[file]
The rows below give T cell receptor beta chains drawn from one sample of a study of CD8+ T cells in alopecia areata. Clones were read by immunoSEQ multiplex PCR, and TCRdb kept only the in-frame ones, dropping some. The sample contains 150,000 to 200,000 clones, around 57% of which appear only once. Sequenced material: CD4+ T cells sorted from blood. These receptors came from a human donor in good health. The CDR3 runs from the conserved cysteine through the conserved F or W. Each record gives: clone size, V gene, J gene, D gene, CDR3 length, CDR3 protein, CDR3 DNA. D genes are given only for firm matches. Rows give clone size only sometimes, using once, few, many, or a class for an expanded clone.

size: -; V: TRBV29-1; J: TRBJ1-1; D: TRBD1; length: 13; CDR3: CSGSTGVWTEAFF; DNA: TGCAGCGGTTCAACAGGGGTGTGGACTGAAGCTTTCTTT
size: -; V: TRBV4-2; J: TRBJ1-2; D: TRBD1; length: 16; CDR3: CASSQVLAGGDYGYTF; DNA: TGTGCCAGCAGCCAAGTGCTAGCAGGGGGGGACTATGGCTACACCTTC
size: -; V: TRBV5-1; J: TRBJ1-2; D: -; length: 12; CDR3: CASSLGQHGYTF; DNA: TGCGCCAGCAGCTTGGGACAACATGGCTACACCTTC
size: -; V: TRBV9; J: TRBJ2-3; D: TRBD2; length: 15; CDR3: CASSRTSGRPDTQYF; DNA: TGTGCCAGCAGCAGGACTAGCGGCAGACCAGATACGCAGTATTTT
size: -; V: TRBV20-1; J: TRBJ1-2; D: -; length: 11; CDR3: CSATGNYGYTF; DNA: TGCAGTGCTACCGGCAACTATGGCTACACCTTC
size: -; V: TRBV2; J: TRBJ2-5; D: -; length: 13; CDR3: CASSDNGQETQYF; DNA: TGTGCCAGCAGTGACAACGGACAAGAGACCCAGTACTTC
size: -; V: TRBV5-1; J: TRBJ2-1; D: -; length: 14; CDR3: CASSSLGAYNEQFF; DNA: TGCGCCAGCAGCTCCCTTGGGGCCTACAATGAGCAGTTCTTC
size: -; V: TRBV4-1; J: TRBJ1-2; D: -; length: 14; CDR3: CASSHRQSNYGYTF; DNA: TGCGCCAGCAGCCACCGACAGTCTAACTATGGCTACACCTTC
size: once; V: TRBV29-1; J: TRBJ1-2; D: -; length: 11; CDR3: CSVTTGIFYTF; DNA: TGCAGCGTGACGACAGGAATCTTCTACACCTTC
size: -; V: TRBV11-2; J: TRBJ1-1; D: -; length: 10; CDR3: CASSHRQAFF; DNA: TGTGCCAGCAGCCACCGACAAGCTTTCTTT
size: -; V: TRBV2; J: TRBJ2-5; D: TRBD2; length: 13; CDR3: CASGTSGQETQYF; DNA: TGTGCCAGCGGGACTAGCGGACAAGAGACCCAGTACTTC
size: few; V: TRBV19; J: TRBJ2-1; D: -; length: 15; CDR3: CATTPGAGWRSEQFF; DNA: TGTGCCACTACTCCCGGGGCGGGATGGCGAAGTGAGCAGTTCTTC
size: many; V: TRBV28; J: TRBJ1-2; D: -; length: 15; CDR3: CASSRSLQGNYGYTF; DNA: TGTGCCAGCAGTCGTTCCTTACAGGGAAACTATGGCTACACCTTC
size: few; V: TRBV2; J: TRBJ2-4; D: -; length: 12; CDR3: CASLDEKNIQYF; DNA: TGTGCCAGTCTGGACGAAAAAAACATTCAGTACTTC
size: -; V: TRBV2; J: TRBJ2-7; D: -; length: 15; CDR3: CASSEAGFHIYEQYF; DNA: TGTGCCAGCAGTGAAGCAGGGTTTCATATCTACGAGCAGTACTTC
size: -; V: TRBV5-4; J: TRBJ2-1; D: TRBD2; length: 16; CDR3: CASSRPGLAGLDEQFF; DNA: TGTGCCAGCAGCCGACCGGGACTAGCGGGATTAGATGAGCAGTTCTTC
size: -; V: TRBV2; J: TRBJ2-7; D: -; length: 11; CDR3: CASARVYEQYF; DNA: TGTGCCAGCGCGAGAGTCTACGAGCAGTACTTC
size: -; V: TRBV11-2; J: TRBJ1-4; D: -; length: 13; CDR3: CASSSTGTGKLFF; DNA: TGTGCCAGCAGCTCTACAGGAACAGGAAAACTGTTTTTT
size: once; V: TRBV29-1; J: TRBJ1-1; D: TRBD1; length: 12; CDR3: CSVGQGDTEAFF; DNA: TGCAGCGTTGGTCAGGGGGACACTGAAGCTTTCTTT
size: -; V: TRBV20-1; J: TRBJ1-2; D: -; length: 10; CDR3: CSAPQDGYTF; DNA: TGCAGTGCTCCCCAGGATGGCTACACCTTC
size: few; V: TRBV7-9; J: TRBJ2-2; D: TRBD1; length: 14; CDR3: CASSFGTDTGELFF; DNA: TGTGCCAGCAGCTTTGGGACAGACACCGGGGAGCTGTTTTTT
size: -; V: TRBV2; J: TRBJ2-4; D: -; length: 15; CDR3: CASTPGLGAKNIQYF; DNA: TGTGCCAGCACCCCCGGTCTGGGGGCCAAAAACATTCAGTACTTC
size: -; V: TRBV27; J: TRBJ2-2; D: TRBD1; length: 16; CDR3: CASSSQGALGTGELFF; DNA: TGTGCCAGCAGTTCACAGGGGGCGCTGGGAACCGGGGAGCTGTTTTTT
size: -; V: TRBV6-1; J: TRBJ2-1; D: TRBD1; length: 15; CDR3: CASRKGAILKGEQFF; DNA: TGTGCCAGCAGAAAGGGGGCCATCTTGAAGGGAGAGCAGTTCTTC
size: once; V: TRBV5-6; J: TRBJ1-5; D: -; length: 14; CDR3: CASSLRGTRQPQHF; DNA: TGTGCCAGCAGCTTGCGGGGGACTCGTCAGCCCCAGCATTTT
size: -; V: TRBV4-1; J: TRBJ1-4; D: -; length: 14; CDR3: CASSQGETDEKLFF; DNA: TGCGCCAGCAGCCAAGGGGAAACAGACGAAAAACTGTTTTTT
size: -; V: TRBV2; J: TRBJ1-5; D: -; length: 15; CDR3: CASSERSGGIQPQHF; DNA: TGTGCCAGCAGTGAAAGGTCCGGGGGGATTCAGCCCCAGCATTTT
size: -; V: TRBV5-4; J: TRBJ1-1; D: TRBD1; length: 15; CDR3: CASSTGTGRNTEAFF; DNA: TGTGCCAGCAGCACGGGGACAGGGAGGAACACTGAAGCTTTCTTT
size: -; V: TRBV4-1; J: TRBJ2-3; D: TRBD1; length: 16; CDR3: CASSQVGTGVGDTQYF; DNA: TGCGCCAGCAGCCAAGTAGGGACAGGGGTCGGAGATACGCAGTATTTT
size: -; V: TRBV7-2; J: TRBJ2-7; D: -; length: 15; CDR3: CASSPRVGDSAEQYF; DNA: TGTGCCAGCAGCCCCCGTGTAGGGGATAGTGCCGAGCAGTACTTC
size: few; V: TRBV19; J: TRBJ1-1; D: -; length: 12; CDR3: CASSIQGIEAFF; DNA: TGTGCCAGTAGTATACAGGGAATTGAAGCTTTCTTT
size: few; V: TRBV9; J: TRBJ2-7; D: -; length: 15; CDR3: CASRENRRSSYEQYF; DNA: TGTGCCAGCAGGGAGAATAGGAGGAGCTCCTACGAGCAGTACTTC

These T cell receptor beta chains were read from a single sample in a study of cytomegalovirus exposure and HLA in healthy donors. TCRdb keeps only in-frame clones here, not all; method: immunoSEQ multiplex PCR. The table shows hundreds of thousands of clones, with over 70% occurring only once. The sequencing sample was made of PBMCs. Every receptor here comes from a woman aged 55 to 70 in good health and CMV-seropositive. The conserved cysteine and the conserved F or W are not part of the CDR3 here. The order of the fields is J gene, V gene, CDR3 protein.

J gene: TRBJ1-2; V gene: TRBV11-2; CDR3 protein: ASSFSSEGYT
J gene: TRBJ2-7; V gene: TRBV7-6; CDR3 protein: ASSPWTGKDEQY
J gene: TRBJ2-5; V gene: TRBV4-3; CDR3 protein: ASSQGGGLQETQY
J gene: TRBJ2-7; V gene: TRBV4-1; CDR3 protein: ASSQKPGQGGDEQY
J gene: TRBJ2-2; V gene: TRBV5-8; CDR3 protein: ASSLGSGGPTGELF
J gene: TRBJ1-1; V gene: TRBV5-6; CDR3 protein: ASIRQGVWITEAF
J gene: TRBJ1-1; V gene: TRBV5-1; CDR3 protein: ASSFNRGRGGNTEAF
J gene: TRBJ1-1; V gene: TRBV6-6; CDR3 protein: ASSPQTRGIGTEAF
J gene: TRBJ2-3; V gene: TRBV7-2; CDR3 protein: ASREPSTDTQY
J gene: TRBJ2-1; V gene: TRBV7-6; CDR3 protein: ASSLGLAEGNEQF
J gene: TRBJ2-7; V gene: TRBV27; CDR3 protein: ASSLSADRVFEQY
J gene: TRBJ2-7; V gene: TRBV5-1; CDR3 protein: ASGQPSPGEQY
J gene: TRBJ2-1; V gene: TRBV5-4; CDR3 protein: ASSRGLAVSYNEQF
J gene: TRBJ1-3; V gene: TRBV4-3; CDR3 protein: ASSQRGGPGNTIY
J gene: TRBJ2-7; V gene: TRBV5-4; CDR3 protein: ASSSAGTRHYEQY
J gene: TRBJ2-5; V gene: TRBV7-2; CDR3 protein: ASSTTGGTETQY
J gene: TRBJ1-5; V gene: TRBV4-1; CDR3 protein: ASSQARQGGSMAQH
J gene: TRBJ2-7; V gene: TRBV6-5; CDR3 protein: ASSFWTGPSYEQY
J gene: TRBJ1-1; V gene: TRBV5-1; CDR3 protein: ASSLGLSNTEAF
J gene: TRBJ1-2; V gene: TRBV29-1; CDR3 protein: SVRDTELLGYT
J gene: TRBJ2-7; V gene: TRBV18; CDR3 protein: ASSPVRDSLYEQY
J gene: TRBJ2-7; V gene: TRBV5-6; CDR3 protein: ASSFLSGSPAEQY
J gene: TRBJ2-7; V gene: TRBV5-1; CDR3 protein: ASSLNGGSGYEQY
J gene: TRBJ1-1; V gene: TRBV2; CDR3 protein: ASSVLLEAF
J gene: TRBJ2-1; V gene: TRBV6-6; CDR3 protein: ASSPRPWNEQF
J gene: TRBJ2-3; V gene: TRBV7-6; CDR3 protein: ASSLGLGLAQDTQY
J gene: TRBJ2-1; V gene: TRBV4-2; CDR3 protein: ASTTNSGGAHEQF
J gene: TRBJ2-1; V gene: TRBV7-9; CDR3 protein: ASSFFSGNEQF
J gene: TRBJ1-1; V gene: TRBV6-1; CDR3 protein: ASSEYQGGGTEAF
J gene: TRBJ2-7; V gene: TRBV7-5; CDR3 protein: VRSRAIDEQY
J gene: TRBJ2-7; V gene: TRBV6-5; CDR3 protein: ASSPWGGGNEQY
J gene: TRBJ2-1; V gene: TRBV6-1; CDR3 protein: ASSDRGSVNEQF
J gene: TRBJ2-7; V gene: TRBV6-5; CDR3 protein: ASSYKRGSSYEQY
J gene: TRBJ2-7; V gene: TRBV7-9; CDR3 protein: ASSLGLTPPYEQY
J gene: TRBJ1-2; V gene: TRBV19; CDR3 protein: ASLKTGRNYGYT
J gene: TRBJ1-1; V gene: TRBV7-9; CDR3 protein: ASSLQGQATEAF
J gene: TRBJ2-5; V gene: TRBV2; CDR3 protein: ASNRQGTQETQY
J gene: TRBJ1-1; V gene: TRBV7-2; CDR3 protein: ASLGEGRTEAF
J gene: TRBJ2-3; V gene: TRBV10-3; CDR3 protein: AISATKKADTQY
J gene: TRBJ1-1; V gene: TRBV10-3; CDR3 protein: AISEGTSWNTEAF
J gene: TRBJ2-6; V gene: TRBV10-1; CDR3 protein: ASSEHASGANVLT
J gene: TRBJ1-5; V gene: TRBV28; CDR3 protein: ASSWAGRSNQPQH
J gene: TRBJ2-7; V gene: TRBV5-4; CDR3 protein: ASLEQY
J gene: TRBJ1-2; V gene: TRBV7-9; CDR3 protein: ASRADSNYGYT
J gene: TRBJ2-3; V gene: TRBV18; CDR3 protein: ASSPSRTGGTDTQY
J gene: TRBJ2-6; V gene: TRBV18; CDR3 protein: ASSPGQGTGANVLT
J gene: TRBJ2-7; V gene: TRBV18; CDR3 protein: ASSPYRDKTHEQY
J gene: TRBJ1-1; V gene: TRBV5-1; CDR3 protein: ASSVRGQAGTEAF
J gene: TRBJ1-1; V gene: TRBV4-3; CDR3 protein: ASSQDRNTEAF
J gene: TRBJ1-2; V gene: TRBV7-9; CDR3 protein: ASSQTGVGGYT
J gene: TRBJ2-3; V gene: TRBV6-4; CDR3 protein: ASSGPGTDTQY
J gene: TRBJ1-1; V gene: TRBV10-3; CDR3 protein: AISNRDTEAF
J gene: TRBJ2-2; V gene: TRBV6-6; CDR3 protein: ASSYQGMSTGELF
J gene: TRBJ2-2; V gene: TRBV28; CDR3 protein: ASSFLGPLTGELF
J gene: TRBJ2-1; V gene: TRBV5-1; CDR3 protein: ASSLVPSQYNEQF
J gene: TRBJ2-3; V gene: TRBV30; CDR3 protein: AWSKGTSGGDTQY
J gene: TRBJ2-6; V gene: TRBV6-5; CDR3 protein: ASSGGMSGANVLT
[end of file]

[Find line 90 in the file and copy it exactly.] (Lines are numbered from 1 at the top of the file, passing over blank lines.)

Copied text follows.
J gene: TRBJ2-3; V gene: TRBV30; CDR3 protein: AWSKGTSGGDTQY